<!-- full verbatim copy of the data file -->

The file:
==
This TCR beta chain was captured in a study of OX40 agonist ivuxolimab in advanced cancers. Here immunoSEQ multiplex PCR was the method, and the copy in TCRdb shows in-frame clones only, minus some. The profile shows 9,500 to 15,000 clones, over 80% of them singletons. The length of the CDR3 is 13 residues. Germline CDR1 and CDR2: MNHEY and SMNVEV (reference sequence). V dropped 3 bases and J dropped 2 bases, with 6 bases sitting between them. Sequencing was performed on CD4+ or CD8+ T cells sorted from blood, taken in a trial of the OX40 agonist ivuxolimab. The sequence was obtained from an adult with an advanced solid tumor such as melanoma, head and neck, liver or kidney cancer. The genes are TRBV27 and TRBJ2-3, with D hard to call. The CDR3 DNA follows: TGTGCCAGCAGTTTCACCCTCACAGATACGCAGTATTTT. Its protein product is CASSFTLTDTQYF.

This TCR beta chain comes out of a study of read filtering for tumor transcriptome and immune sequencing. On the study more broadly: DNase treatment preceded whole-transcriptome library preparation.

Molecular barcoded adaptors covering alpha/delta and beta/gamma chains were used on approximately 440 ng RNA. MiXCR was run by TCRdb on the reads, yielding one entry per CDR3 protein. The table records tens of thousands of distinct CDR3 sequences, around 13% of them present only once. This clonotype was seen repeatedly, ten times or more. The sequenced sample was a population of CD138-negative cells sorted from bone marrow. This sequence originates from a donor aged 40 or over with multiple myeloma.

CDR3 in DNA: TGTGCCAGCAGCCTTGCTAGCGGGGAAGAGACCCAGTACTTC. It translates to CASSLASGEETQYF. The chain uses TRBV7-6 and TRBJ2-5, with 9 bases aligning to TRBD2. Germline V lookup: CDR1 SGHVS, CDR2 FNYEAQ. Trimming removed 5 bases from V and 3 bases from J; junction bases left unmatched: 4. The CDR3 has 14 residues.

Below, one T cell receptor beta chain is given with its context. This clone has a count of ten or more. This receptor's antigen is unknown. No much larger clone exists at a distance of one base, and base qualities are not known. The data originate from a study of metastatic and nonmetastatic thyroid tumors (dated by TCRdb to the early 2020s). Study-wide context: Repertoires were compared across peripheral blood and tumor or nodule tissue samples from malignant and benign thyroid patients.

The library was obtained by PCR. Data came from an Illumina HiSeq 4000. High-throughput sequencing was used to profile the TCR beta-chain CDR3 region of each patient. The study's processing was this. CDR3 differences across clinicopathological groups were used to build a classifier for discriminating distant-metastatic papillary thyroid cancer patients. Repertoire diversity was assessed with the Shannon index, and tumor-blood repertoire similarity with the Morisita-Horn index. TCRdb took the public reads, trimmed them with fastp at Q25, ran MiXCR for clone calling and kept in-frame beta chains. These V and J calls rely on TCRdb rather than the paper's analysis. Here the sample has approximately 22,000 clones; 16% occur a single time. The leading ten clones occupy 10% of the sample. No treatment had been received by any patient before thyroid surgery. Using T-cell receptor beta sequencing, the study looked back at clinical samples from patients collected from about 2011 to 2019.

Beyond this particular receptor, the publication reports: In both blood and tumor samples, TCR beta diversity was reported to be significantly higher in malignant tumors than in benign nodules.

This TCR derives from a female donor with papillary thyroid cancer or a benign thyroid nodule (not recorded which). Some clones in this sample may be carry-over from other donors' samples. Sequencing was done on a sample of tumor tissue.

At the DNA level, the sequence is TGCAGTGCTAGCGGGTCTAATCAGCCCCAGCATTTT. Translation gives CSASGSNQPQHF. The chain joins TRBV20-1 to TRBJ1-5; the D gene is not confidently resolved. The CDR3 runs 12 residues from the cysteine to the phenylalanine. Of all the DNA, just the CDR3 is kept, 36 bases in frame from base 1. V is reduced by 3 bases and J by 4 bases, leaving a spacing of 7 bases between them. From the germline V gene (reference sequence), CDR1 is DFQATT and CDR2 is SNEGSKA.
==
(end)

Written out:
This TCR beta chain was captured in a study of OX40 agonist ivuxolimab in advanced cancers. Here immunoSEQ multiplex PCR was the method, and the copy in TCRdb shows in-frame clones only, minus some. The profile shows 9,500 to 15,000 clones, over 80% of them singletons. The length of the CDR3 is 13 residues. Germline CDR1 and CDR2: MNHEY and SMNVEV (reference sequence). V dropped 3 bases and J dropped 2 bases, with 6 bases sitting between them. Sequencing was performed on CD4+ or CD8+ T cells sorted from blood, taken in a trial of the OX40 agonist ivuxolimab. The sequence was obtained from an adult with an advanced solid tumor such as melanoma, head and neck, liver or kidney cancer. The genes are TRBV27 and TRBJ2-3, with D hard to call. The CDR3 DNA follows: TGTGCCAGCAGTTTCACCCTCACAGATACGCAGTATTTT. Its protein product is CASSFTLTDTQYF.

This TCR beta chain comes out of a study of read filtering for tumor transcriptome and immune sequencing. On the study more broadly: DNase treatment preceded whole-transcriptome library preparation.

Molecular barcoded adaptors covering alpha/delta and beta/gamma chains were used on approximately 440 ng RNA. MiXCR was run by TCRdb on the reads, yielding one entry per CDR3 protein. The table records tens of thousands of distinct CDR3 sequences, around 13% of them present only once. This clonotype was seen repeatedly, ten times or more. The sequenced sample was a population of CD138-negative cells sorted from bone marrow. This sequence originates from a donor aged 40 or over with multiple myeloma.

CDR3 in DNA: TGTGCCAGCAGCCTTGCTAGCGGGGAAGAGACCCAGTACTTC. It translates to CASSLASGEETQYF. The chain uses TRBV7-6 and TRBJ2-5, with 9 bases aligning to TRBD2. Germline V lookup: CDR1 SGHVS, CDR2 FNYEAQ. Trimming removed 5 bases from V and 3 bases from J; junction bases left unmatched: 4. The CDR3 has 14 residues.

Below, one T cell receptor beta chain is given with its context. This clone has a count of ten or more. This receptor's antigen is unknown. No much larger clone exists at a distance of one base, and base qualities are not known. The data originate from a study of metastatic and nonmetastatic thyroid tumors (dated by TCRdb to the early 2020s). Study-wide context: Repertoires were compared across peripheral blood and tumor or nodule tissue samples from malignant and benign thyroid patients.

The library was obtained by PCR. Data came from an Illumina HiSeq 4000. High-throughput sequencing was used to profile the TCR beta-chain CDR3 region of each patient. The study's processing was this. CDR3 differences across clinicopathological groups were used to build a classifier for discriminating distant-metastatic papillary thyroid cancer patients. Repertoire diversity was assessed with the Shannon index, and tumor-blood repertoire similarity with the Morisita-Horn index. TCRdb took the public reads, trimmed them with fastp at Q25, ran MiXCR for clone calling and kept in-frame beta chains. These V and J calls rely on TCRdb rather than the paper's analysis. Here the sample has approximately 22,000 clones; 16% occur a single time. The leading ten clones occupy 10% of the sample. No treatment had been received by any patient before thyroid surgery. Using T-cell receptor beta sequencing, the study looked back at clinical samples from patients collected from about 2011 to 2019.

Beyond this particular receptor, the publication reports: In both blood and tumor samples, TCR beta diversity was reported to be significantly higher in malignant tumors than in benign nodules.

This TCR derives from a female donor with papillary thyroid cancer or a benign thyroid nodule (not recorded which). Some clones in this sample may be carry-over from other donors' samples. Sequencing was done on a sample of tumor tissue.

At the DNA level, the sequence is TGCAGTGCTAGCGGGTCTAATCAGCCCCAGCATTTT. Translation gives CSASGSNQPQHF. The chain joins TRBV20-1 to TRBJ1-5; the D gene is not confidently resolved. The CDR3 runs 12 residues from the cysteine to the phenylalanine. Of all the DNA, just the CDR3 is kept, 36 bases in frame from base 1. V is reduced by 3 bases and J by 4 bases, leaving a spacing of 7 bases between them. From the germline V gene (reference sequence), CDR1 is DFQATT and CDR2 is SNEGSKA.